well, one little picture couldn't hurt, could it? i swear, if asked, i will remove this.

Wednesday, November 21, 2007

tristan, consider this your invitation

i know, it's totally old stale news now, but that's how my thoughts are running--totally behind schedule. as opposed to the nyc marathon, which barrels through my neighborhood like clockwork, reminding me another year has flown by--and so quickly! it's disturbing to reflect on the light-speed of time, yet whenever the marathon comes around i'm charmed. i like to get out early and see the building mayhem as it runs through greenpoint (mile 12.5). it reminds me of the apple blossom parade back home in seabstopol--the little apple. there is such a feeling of community and small town pride in this race despite the big city setting, despite katie holmes and diddy participating. i think our biggest celebrity guest in sebastopol was that old guy who did the oatmeal commercials in the cowboy hat. and he turned out to be a jerk! but back on track--i'm truly touched to observe the ghetto kids at the automotive high school handing out gatorade, paper towels and bananas to the exhausted runners instead of....i don't know, calling out, "i want to f*ck you, red-headed lady!" from the barred school windows even though i'm twice (!) their age. have i addressed my thoughts on the topic of child raising in new york city yet? unnecessary, right? you get the idea.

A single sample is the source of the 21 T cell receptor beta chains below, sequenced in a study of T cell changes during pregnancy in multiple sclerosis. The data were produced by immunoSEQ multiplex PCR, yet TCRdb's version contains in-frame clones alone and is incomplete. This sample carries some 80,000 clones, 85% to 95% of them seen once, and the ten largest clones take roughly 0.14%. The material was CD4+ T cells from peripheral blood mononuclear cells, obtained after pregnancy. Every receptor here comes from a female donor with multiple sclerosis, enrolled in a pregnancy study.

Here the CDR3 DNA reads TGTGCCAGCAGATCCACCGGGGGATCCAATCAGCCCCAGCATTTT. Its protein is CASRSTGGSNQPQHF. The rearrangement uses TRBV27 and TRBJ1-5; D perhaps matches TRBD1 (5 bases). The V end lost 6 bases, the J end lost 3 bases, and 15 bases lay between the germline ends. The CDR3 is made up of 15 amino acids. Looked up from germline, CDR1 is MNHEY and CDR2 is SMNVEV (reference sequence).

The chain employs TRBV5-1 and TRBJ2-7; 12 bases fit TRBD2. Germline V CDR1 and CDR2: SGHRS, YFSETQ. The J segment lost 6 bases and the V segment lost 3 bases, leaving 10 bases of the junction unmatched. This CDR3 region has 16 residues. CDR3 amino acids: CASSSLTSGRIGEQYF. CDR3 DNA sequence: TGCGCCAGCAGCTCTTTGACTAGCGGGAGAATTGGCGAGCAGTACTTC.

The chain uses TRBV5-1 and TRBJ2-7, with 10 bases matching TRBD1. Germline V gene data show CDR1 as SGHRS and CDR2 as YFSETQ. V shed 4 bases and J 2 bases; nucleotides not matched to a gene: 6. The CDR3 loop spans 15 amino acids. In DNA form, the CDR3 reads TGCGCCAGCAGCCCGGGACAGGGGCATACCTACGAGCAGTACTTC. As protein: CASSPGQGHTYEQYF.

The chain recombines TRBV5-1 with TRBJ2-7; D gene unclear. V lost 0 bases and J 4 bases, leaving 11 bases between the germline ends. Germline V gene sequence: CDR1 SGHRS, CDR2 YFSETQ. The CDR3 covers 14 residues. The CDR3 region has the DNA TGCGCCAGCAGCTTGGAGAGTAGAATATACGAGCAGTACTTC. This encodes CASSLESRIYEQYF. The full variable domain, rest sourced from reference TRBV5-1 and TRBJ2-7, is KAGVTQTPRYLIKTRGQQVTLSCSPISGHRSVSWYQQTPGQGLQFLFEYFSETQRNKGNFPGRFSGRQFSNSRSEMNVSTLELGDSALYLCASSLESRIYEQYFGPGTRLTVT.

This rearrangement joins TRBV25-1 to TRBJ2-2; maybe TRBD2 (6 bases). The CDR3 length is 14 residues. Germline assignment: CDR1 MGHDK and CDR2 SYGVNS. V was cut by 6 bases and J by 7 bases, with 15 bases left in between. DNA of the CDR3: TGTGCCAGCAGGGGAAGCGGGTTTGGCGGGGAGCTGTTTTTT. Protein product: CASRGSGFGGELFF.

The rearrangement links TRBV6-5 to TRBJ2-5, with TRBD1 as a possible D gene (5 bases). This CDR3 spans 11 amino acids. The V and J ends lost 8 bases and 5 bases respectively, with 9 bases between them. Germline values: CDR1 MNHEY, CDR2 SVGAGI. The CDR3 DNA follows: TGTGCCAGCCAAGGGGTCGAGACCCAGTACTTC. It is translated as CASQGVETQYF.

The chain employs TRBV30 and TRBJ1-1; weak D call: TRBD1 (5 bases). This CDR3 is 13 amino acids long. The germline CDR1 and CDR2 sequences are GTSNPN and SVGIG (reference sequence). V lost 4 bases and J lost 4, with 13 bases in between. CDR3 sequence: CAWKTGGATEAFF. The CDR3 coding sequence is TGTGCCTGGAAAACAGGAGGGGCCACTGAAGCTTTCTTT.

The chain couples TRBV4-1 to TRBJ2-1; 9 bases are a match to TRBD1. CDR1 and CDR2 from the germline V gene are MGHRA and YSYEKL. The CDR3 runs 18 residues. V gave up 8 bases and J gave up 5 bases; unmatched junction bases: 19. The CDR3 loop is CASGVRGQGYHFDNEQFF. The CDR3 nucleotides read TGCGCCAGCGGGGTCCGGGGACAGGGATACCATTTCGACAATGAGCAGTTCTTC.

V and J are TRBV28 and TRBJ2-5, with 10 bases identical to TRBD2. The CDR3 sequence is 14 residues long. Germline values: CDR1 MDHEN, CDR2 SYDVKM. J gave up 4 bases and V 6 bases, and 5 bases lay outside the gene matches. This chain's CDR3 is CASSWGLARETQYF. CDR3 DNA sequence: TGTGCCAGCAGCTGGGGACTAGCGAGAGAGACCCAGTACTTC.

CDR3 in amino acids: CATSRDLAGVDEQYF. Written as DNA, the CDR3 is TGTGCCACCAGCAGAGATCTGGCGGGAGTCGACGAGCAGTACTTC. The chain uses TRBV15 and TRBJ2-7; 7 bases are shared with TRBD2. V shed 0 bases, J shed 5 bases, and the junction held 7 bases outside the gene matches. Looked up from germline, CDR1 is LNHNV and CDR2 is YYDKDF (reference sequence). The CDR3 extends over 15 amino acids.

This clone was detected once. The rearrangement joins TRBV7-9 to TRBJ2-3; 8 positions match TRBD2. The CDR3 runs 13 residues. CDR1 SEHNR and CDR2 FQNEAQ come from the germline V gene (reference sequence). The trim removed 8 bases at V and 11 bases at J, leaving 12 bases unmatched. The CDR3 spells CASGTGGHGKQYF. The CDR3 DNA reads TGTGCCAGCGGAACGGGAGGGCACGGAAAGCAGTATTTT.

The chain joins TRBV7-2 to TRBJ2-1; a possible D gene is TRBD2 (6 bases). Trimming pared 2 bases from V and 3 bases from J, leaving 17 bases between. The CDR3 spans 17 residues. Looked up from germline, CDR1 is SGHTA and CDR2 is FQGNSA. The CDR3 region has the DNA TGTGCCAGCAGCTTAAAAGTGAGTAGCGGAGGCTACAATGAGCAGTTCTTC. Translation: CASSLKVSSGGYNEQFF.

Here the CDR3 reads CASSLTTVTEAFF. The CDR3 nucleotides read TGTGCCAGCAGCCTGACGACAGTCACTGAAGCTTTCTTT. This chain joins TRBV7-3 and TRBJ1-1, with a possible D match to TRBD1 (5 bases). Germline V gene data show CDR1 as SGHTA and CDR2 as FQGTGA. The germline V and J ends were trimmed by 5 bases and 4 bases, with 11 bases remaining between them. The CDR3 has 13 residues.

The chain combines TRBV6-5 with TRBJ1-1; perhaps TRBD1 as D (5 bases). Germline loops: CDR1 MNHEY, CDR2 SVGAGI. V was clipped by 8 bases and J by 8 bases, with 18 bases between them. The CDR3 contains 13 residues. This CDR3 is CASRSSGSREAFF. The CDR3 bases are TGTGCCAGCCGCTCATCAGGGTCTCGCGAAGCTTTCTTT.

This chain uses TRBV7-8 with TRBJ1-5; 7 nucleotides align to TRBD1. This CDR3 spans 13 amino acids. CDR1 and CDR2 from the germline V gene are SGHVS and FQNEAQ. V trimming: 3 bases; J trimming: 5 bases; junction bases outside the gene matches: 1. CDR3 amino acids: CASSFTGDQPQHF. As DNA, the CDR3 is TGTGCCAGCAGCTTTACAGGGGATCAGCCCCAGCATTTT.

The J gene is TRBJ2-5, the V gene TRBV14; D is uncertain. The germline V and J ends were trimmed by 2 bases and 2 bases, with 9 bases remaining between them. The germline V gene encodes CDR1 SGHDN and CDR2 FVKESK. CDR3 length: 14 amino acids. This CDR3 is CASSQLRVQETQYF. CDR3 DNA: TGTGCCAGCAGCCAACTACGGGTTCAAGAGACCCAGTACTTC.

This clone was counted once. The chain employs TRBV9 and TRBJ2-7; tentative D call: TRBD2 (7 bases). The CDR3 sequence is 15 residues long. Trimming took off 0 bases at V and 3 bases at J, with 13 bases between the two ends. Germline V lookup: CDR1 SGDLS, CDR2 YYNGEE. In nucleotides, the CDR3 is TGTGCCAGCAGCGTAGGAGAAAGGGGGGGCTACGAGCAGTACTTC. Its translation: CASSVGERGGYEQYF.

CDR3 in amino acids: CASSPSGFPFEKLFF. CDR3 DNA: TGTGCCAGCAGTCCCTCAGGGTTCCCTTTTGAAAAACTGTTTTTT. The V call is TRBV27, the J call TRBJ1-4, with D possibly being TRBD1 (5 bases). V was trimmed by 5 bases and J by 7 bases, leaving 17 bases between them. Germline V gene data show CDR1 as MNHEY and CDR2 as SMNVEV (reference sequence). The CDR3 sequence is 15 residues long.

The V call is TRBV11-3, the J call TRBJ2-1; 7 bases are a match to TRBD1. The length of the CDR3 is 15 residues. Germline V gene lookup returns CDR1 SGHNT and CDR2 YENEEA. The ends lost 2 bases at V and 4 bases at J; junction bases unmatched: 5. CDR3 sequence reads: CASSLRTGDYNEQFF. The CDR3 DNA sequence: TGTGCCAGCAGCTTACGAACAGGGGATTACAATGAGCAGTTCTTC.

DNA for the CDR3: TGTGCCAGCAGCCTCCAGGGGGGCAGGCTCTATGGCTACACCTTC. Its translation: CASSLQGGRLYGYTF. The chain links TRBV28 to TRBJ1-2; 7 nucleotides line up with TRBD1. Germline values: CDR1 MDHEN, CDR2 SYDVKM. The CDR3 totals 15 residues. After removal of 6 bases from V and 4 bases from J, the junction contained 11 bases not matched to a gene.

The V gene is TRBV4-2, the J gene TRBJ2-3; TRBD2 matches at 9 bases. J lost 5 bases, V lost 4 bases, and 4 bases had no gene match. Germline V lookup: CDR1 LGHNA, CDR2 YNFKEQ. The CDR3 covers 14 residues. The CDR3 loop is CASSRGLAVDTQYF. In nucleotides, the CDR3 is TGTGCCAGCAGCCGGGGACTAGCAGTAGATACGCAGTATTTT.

anyhoo. first the wheelchairs come through--the tricked out high speed horizontal numbers powered by arms. they never cease to bring tears of inspiration to my eyes when i see people without legs nonetheless racing a course i couldn't dream of completing. everyone goes nuts and cheers, banging their long inflatable sticks together to make noise (whose idea where these?). the bad local bands that can't get a gig anywhere else despite the 5000 venues in new york city tune up and serenade with their amps. then it gets quiet. anticipation. and the top women follow a police escort. the blonde woman who will win leaps past me like a gazelle. i know she will win and she does. i still feel smug for knowing. shortly thereafter the men come. i feel like i'm at the olympics. then the masses. everyday heroes. your friend that flew here from kalamazoo. and a dozen rhinoceroses. running rhinoceroses. of course. and for hours you cannot cross the street. i love it. to see more snapshots from the marathon, click here.